With the advent of television, these changes became inescapable. They intruded upon the most traditional families in the smallest towns.
Sarah Palin’s Myth of America , Time

Whether you live in the USA or not — I don’t — you’ll recognize these themes, these ideas, as they’re true for most developed countries: small town simplicity, small town life, small town morality is a) gone and b) was never really here to begin with. In its place there’s a bunch of people happening to live between the same borders but with desires, ideas and values so widely apart that coming to a new cultural agreement we never had anyway will never ever happen. Ever.

It’s a view of our society that leaves you and many others like you feeling cut off from the rest of the country, your country. Usually just a little bit, just before you harden yourself again and become realistic in a global economy type of way.

By having our idea, our desire, posed as an anachronism we’re being denied not only the target of our desire but the desire itself. The same mechanism prevents anything from having to change or be improved upon, prevents a Vision, a Goal, because, remember, there’s nothing to work towards to. We’re all just a bunch of scattered random sets of values.

And that’s a shame because this desire for some kind of richer life through simplicity, honesty and righteousness, this desire to go back to what we know once was, seems to me to be a major unifying factor.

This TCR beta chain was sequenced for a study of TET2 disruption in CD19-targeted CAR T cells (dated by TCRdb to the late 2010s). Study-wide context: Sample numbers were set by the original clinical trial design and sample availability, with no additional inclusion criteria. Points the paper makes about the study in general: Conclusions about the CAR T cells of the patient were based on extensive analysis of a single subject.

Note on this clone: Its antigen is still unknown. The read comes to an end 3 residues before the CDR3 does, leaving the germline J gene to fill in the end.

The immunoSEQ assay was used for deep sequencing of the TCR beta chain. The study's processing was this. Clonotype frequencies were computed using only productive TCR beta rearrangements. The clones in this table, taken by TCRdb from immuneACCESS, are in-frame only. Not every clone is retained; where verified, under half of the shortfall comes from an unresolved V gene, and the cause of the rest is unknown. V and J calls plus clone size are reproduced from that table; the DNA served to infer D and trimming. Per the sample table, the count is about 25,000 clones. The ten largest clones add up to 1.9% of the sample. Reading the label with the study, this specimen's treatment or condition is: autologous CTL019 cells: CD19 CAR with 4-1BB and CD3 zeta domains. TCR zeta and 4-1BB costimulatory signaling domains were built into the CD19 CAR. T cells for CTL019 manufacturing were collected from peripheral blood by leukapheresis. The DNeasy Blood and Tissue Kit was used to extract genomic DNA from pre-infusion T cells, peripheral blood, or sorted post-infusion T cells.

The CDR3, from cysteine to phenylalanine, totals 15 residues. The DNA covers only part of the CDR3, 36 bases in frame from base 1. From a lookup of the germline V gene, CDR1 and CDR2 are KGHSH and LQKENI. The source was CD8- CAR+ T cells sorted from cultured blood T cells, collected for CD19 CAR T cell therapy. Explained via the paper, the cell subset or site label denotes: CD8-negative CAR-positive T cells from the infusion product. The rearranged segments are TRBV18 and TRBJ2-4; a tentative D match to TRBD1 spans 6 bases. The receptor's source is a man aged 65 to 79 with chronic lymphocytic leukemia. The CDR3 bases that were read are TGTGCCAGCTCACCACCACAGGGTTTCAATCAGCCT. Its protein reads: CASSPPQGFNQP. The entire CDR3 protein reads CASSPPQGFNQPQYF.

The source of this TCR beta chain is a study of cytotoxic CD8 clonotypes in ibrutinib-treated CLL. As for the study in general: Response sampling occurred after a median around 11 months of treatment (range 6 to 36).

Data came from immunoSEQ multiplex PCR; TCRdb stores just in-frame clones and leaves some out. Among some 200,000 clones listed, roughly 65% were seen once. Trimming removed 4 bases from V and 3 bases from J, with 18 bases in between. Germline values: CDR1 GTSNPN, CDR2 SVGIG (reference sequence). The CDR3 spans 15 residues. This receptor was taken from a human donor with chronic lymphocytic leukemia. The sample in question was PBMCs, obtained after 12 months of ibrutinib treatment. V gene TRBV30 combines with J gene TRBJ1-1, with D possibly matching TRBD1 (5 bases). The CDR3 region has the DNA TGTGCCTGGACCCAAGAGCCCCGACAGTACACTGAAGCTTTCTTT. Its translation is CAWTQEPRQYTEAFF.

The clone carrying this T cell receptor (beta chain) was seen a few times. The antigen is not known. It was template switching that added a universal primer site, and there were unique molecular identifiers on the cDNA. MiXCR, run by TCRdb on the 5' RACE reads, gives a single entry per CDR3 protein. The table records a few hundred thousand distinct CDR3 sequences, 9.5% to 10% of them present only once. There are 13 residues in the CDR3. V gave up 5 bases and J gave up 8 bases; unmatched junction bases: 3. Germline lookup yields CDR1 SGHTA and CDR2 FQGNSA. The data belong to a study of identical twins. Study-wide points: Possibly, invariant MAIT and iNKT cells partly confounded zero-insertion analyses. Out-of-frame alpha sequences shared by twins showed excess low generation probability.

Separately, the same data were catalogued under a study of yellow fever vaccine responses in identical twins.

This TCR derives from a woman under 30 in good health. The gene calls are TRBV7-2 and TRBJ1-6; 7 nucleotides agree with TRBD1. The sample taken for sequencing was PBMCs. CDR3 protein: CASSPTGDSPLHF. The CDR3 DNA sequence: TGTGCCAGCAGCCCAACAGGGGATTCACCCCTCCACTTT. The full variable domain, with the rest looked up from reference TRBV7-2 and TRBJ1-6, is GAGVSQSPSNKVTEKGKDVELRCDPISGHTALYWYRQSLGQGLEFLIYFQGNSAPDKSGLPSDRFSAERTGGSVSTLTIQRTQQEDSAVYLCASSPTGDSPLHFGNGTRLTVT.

A Small Town Desire

Small town patterns and desires are part of our everyday life.

We may live in a megacity like New York, a universe in its own right, yet we move in small, predictable ways, usually moving no more than 10 km (about 6 miles) max.

Big city, small town.

6%, and growing, of the USA’s households live in gated communities. We’re not talking rich, powerful and exclusive here either. Renters are 2 1/2 times more likely than buyers to be living in a gated community. Nor is it a white affair: Hispanics are more likely to live in a gated community than blacks or whites.

And what is it they’re looking for there? Apart from a sense of security they’re looking for a sense of togetherness, a place where “everybody knows your name”.

A Small Town Life

If you don’t have a physical place to belong, one where everybody knows your name, we still have the Internet where small communities of a handful of people interacting socially are now Big Word Labeled “social networks”.

Sounds good but what they are is Cheers, a town meeting, it’s “hidyho, neighbor!“.

Updating your status on Facebook is not just convenient; it’s wanting people to know you and what you’re doing.

That’s small town in a big way.

Between The Ears

Small Town USA is a desire, and by and large a destination, between our ears.

It’s a desire for scalability and scale itself. A desire to be connected, interconnected, recognized and acknowledged. To see not just cars pass by but life.

I think that this desire is so broadly shared its fulfillment could be a goal, an ideology in itself. Should be. To use our diversity as a culture, a species, as an excuse to not fulfill our dreams because we might disagree about the ways we fulfill them would be a waste. An error. Our shared desire is the very homogeneity we’re looking for.